Many established small businesses have grown organically so when owners hear words like “identity” and “branding” they can think that applies to someone else. But in truth, no matter the size of your business, you need to think about your brand. In fact, whether you know it or not, you already have a brand.
[tsmall text=”What is a brand?” align=”left”] There are a myriad books, articles, and blog posts written on this question but, at the core, branding is how your business is perceived by your customer.
If you are an established business, the public at large has an opinion of you, and if you do good work, hopefully that opinion is positive. So why might a small business need branding done by a designer?
An established business may want to attract new business and compete in a new online-driven marketplace. While your faithful customers know you, you need to communicate to new customers who you are and why they should work with you.
And if you are a new business just getting started, you don’t have the word-of-mouth reputation built over years so branding is essential to communicating who you are and what you can do.
What is involved in a branding and how can a designer help you?
[tsmall text=”Components of Branding: Visual” align=”left”]
Visual components of branding include your logo, any signs on your building, and print materials such as brochures, business cards, or postcards which you use to promote your business. If you are selling a product, it also includes product design and packaging.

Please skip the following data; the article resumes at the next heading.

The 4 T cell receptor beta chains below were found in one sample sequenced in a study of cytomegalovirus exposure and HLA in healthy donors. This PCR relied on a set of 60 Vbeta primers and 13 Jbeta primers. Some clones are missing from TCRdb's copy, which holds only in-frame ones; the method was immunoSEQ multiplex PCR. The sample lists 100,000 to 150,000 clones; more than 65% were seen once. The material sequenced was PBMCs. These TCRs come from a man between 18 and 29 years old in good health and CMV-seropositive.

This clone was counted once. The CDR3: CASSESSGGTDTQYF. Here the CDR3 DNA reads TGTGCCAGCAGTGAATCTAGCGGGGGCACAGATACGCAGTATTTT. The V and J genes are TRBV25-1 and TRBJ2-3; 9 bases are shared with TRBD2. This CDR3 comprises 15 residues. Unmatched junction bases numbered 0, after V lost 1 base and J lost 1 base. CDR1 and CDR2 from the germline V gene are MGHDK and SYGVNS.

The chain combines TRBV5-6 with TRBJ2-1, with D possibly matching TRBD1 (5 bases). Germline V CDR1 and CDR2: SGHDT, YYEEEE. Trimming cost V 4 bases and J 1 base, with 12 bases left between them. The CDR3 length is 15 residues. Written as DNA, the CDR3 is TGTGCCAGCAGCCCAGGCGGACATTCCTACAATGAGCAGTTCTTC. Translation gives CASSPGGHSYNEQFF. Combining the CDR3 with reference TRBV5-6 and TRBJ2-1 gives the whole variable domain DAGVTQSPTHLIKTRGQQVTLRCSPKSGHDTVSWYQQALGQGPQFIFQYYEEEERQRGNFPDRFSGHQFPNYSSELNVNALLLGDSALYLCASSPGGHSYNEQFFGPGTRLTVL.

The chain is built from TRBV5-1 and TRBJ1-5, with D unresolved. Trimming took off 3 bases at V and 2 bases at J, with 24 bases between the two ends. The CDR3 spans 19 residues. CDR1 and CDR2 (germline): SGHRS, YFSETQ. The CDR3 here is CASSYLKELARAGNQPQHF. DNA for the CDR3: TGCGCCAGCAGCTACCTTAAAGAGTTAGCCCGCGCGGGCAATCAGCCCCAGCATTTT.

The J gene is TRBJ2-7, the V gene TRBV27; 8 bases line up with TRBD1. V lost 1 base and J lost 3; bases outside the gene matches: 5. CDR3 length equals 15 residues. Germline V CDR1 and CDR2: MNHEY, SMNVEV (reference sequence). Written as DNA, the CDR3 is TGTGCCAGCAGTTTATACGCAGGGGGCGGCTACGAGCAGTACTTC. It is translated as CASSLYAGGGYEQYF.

Online, your branding should be carried through to your website design and social media.
And if you are a service-based business, branding may include apparel such as uniforms. Some businesses don’t require a uniform but restrict the colors worn; for instance, a salon may requires all of their employees to wear black.
[tsmall text=”Components of Branding: Messaging” align=”left”]
Equal to how you look, what you say and how you say it, is important. Your tagline and the copy you use on your website, brochures, and on social media all give an impression about your business. The tone can be friendly and casual or formal and professional, depending on how you want to be perceived.
The content and tone of your messaging should be cohesive with the visual component of your brand.
[tsmall text=”Branding for small businesses” align=”left”]
If you are a small business and you decide that you want to invest in some new branding, look for a designer who will take the time to understand your business as it already is and your goals for the future. Talk to them about what components of visual design you need, i.e. website, logo, submarks, brochures, etc. Allow a few revision rounds to make sure that your new design feels comfortable.
Then, use it!
I’ve seen small business owners shy away from embracing their new look out of fear of what their established customer base will think, as if they’re “trying to be” something other than what they are.
Don’t let that fear stop you. You are allowed to grow. Once you have decided on a branding identity, be consistent in using your new elements and, in time, this will pay off by recognition by new customers and acceptance by old customers, growing your business.